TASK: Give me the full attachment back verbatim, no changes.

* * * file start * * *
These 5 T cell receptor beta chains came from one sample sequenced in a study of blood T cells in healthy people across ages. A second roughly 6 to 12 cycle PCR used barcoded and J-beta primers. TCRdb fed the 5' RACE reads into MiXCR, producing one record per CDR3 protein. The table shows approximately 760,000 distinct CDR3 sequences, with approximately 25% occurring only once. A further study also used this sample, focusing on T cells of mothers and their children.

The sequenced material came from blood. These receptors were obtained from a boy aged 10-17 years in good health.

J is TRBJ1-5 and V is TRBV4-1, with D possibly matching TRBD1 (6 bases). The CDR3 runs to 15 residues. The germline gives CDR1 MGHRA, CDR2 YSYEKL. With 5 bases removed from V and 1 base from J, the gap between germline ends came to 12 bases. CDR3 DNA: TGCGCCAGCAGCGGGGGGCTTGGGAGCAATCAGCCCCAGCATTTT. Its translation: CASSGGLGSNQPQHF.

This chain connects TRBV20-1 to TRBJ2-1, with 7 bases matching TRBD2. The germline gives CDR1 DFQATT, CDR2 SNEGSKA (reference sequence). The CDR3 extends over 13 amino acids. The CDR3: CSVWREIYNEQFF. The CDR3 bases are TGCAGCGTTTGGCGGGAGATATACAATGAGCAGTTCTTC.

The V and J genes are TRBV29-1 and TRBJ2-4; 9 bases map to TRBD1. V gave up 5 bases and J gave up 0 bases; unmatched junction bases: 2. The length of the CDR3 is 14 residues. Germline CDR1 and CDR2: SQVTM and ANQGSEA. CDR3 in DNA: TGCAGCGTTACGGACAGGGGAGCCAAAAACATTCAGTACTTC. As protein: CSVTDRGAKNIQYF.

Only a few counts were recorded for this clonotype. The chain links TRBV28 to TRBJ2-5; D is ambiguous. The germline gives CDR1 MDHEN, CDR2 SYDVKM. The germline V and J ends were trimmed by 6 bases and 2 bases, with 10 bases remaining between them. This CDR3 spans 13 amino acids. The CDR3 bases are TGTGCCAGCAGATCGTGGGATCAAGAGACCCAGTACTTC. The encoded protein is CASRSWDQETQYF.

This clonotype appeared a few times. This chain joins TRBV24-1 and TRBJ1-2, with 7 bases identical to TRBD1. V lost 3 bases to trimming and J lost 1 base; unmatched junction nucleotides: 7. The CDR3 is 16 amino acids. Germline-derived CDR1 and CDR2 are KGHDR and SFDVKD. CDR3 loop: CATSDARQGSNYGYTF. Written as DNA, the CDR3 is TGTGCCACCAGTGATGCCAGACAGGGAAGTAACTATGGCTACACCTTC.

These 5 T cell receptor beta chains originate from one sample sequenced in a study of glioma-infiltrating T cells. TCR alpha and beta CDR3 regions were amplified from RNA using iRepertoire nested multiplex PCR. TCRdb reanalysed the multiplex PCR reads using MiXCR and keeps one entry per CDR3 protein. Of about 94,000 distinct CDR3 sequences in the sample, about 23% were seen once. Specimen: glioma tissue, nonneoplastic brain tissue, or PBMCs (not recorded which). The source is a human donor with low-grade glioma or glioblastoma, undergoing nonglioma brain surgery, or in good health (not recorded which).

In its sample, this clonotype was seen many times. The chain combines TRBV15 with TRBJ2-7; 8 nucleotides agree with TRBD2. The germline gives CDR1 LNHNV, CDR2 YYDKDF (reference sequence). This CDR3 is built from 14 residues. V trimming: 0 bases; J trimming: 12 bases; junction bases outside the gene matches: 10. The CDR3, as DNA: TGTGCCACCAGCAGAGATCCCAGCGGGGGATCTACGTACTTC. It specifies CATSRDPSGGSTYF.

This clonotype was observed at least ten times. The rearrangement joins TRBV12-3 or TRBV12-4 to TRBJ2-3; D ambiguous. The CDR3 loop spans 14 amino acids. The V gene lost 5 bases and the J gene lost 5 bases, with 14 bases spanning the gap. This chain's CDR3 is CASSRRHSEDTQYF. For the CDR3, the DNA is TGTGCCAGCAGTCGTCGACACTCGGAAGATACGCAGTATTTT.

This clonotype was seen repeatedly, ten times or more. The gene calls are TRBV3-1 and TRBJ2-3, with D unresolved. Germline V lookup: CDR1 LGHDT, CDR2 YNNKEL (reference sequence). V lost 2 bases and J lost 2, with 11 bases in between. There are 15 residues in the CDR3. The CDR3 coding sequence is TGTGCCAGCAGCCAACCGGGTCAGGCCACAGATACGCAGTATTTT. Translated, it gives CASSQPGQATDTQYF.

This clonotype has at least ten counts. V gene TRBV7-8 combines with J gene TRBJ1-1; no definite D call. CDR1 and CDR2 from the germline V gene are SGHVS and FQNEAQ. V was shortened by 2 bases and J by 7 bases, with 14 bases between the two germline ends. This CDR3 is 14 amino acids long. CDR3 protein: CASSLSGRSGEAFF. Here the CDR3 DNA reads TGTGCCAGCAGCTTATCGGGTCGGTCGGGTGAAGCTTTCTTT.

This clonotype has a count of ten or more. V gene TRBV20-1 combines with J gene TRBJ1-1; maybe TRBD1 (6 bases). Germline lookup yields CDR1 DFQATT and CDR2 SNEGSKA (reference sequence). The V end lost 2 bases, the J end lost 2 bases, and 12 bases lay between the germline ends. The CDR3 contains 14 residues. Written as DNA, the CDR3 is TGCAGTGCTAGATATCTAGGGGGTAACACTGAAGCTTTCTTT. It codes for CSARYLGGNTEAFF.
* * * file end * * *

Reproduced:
These 5 T cell receptor beta chains came from one sample sequenced in a study of blood T cells in healthy people across ages. A second roughly 6 to 12 cycle PCR used barcoded and J-beta primers. TCRdb fed the 5' RACE reads into MiXCR, producing one record per CDR3 protein. The table shows approximately 760,000 distinct CDR3 sequences, with approximately 25% occurring only once. A further study also used this sample, focusing on T cells of mothers and their children.

The sequenced material came from blood. These receptors were obtained from a boy aged 10-17 years in good health.

J is TRBJ1-5 and V is TRBV4-1, with D possibly matching TRBD1 (6 bases). The CDR3 runs to 15 residues. The germline gives CDR1 MGHRA, CDR2 YSYEKL. With 5 bases removed from V and 1 base from J, the gap between germline ends came to 12 bases. CDR3 DNA: TGCGCCAGCAGCGGGGGGCTTGGGAGCAATCAGCCCCAGCATTTT. Its translation: CASSGGLGSNQPQHF.

This chain connects TRBV20-1 to TRBJ2-1, with 7 bases matching TRBD2. The germline gives CDR1 DFQATT, CDR2 SNEGSKA (reference sequence). The CDR3 extends over 13 amino acids. The CDR3: CSVWREIYNEQFF. The CDR3 bases are TGCAGCGTTTGGCGGGAGATATACAATGAGCAGTTCTTC.

The V and J genes are TRBV29-1 and TRBJ2-4; 9 bases map to TRBD1. V gave up 5 bases and J gave up 0 bases; unmatched junction bases: 2. The length of the CDR3 is 14 residues. Germline CDR1 and CDR2: SQVTM and ANQGSEA. CDR3 in DNA: TGCAGCGTTACGGACAGGGGAGCCAAAAACATTCAGTACTTC. As protein: CSVTDRGAKNIQYF.

Only a few counts were recorded for this clonotype. The chain links TRBV28 to TRBJ2-5; D is ambiguous. The germline gives CDR1 MDHEN, CDR2 SYDVKM. The germline V and J ends were trimmed by 6 bases and 2 bases, with 10 bases remaining between them. This CDR3 spans 13 amino acids. The CDR3 bases are TGTGCCAGCAGATCGTGGGATCAAGAGACCCAGTACTTC. The encoded protein is CASRSWDQETQYF.

This clonotype appeared a few times. This chain joins TRBV24-1 and TRBJ1-2, with 7 bases identical to TRBD1. V lost 3 bases to trimming and J lost 1 base; unmatched junction nucleotides: 7. The CDR3 is 16 amino acids. Germline-derived CDR1 and CDR2 are KGHDR and SFDVKD. CDR3 loop: CATSDARQGSNYGYTF. Written as DNA, the CDR3 is TGTGCCACCAGTGATGCCAGACAGGGAAGTAACTATGGCTACACCTTC.

These 5 T cell receptor beta chains originate from one sample sequenced in a study of glioma-infiltrating T cells. TCR alpha and beta CDR3 regions were amplified from RNA using iRepertoire nested multiplex PCR. TCRdb reanalysed the multiplex PCR reads using MiXCR and keeps one entry per CDR3 protein. Of about 94,000 distinct CDR3 sequences in the sample, about 23% were seen once. Specimen: glioma tissue, nonneoplastic brain tissue, or PBMCs (not recorded which). The source is a human donor with low-grade glioma or glioblastoma, undergoing nonglioma brain surgery, or in good health (not recorded which).

In its sample, this clonotype was seen many times. The chain combines TRBV15 with TRBJ2-7; 8 nucleotides agree with TRBD2. The germline gives CDR1 LNHNV, CDR2 YYDKDF (reference sequence). This CDR3 is built from 14 residues. V trimming: 0 bases; J trimming: 12 bases; junction bases outside the gene matches: 10. The CDR3, as DNA: TGTGCCACCAGCAGAGATCCCAGCGGGGGATCTACGTACTTC. It specifies CATSRDPSGGSTYF.

This clonotype was observed at least ten times. The rearrangement joins TRBV12-3 or TRBV12-4 to TRBJ2-3; D ambiguous. The CDR3 loop spans 14 amino acids. The V gene lost 5 bases and the J gene lost 5 bases, with 14 bases spanning the gap. This chain's CDR3 is CASSRRHSEDTQYF. For the CDR3, the DNA is TGTGCCAGCAGTCGTCGACACTCGGAAGATACGCAGTATTTT.

This clonotype was seen repeatedly, ten times or more. The gene calls are TRBV3-1 and TRBJ2-3, with D unresolved. Germline V lookup: CDR1 LGHDT, CDR2 YNNKEL (reference sequence). V lost 2 bases and J lost 2, with 11 bases in between. There are 15 residues in the CDR3. The CDR3 coding sequence is TGTGCCAGCAGCCAACCGGGTCAGGCCACAGATACGCAGTATTTT. Translated, it gives CASSQPGQATDTQYF.

This clonotype has at least ten counts. V gene TRBV7-8 combines with J gene TRBJ1-1; no definite D call. CDR1 and CDR2 from the germline V gene are SGHVS and FQNEAQ. V was shortened by 2 bases and J by 7 bases, with 14 bases between the two germline ends. This CDR3 is 14 amino acids long. CDR3 protein: CASSLSGRSGEAFF. Here the CDR3 DNA reads TGTGCCAGCAGCTTATCGGGTCGGTCGGGTGAAGCTTTCTTT.

This clonotype has a count of ten or more. V gene TRBV20-1 combines with J gene TRBJ1-1; maybe TRBD1 (6 bases). Germline lookup yields CDR1 DFQATT and CDR2 SNEGSKA (reference sequence). The V end lost 2 bases, the J end lost 2 bases, and 12 bases lay between the germline ends. The CDR3 contains 14 residues. Written as DNA, the CDR3 is TGCAGTGCTAGATATCTAGGGGGTAACACTGAAGCTTTCTTT. It codes for CSARYLGGNTEAFF.